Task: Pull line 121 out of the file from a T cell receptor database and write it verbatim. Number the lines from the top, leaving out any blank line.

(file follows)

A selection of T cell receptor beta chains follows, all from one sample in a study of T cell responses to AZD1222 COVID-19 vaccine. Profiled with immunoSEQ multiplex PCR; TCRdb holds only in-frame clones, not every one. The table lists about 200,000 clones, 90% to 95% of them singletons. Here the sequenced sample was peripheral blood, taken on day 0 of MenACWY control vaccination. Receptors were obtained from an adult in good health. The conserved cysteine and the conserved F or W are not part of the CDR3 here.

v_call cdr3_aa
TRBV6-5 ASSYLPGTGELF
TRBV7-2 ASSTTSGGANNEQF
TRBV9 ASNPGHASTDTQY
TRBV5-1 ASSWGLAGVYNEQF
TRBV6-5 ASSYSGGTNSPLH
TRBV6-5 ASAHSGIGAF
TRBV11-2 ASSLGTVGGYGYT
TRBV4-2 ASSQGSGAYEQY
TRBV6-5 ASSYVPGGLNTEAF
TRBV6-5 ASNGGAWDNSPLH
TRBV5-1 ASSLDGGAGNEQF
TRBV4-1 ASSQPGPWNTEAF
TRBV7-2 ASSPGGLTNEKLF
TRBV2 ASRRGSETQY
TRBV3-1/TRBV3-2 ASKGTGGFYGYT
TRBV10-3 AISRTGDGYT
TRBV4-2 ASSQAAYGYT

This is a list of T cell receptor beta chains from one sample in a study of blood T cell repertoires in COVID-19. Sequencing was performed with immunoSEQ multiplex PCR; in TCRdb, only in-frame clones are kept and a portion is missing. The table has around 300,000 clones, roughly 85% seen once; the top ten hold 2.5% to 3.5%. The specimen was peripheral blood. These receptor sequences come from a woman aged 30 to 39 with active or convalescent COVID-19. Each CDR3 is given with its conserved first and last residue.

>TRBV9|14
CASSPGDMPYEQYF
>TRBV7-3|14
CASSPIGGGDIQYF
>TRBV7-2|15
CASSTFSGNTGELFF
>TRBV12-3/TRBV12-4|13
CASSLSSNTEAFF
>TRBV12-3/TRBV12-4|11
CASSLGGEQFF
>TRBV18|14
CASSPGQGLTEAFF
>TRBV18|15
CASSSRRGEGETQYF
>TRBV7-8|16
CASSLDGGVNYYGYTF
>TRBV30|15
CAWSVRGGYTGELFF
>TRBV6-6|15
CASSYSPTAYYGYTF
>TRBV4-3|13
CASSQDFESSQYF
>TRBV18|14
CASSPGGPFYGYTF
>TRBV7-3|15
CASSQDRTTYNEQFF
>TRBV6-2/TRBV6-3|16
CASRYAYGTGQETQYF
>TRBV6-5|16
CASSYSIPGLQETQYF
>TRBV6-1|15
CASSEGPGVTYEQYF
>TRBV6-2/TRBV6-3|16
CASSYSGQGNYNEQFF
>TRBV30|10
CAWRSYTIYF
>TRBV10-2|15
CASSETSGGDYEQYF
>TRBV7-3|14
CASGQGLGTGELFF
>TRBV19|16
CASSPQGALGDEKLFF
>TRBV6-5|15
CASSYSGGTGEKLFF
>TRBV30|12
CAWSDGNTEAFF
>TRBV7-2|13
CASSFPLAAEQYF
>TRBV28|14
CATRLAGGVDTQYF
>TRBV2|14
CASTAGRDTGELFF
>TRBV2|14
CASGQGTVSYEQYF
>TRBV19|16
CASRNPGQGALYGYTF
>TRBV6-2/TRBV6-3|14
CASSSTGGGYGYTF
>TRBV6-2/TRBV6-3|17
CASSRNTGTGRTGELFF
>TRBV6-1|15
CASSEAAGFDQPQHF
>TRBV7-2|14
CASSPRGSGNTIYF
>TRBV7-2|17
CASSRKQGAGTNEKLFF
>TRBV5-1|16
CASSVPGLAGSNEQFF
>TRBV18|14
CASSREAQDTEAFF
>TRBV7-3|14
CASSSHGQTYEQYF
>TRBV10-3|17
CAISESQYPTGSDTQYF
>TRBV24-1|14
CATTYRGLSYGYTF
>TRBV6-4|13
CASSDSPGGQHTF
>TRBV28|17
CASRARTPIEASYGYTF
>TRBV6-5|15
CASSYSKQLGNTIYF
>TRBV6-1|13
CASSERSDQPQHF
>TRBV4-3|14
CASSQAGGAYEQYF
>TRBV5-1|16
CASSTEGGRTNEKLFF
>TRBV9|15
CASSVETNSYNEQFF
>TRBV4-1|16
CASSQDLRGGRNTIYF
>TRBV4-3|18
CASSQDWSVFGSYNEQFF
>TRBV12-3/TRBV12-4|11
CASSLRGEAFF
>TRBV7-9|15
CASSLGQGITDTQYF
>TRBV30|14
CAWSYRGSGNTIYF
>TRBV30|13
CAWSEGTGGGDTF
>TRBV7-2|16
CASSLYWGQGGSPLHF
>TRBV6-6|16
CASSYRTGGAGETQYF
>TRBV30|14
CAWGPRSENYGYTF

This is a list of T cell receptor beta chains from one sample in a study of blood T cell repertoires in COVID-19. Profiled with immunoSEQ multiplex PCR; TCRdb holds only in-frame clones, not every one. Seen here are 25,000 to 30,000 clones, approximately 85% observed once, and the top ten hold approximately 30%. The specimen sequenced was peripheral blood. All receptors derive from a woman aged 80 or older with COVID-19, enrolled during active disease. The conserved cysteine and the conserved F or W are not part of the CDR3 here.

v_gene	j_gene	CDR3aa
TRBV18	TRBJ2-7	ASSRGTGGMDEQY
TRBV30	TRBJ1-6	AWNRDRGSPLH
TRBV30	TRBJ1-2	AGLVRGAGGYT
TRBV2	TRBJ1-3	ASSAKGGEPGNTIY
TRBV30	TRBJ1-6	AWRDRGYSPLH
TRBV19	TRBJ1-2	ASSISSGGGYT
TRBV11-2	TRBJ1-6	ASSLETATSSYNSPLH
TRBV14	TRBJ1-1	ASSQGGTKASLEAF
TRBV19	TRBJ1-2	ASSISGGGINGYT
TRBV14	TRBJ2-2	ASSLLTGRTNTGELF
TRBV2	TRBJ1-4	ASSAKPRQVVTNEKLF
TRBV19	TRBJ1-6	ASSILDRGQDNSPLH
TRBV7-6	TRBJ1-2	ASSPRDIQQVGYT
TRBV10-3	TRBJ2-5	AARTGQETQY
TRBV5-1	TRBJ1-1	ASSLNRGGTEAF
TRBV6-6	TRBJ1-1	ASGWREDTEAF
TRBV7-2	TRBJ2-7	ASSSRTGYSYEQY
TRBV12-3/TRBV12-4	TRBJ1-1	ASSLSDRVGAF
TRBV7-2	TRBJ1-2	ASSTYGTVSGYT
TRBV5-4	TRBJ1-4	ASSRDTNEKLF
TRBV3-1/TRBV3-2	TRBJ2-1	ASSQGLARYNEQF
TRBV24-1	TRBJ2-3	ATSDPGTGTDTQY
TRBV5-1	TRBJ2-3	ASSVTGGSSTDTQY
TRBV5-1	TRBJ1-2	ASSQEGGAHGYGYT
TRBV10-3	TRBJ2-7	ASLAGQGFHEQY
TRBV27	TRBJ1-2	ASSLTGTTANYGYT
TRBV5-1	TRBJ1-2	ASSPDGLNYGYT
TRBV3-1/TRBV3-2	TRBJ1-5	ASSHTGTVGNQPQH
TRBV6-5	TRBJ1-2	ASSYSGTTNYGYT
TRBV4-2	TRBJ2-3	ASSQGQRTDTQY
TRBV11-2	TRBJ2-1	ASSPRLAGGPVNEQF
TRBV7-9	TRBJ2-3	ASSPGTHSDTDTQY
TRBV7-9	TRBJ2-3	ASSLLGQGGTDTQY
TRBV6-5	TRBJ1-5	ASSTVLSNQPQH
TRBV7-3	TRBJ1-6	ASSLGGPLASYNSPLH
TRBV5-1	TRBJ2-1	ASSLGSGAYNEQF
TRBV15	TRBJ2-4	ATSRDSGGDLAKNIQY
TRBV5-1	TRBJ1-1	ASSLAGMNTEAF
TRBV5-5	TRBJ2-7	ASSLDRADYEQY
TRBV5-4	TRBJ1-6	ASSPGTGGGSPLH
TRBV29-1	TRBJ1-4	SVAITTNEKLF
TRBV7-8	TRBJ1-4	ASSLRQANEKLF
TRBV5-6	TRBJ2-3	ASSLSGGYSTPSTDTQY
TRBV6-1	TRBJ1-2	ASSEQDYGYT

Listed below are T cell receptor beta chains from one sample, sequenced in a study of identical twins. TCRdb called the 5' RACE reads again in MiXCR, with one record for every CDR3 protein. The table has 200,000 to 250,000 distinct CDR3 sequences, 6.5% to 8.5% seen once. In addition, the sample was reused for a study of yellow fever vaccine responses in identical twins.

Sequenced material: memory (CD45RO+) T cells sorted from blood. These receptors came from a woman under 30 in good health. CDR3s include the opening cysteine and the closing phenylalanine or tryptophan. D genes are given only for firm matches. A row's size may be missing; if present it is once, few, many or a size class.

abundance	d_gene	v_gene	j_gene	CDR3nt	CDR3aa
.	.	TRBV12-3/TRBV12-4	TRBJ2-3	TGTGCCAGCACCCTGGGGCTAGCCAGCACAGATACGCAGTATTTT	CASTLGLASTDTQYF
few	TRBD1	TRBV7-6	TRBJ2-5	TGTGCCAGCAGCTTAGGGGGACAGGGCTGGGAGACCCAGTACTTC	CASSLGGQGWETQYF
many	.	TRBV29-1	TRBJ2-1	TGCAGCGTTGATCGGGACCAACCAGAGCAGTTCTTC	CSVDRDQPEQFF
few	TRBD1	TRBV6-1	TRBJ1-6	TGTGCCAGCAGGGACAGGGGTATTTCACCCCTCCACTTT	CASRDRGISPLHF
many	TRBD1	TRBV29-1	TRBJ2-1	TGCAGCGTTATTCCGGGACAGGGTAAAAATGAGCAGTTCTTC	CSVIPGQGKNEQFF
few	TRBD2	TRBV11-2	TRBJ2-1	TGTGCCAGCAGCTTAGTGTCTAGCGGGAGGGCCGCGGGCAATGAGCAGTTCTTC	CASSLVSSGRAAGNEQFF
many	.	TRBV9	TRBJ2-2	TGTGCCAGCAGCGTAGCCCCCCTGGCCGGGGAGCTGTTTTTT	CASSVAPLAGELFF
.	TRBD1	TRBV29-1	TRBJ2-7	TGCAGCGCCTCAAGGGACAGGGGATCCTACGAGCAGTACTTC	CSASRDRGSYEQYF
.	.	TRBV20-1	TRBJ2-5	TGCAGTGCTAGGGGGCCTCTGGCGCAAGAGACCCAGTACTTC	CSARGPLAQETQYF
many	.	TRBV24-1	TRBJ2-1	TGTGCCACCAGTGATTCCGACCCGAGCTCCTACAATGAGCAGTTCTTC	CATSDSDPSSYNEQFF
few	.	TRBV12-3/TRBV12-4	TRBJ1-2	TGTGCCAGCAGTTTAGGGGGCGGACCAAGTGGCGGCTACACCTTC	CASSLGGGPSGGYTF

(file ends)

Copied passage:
>TRBV30|13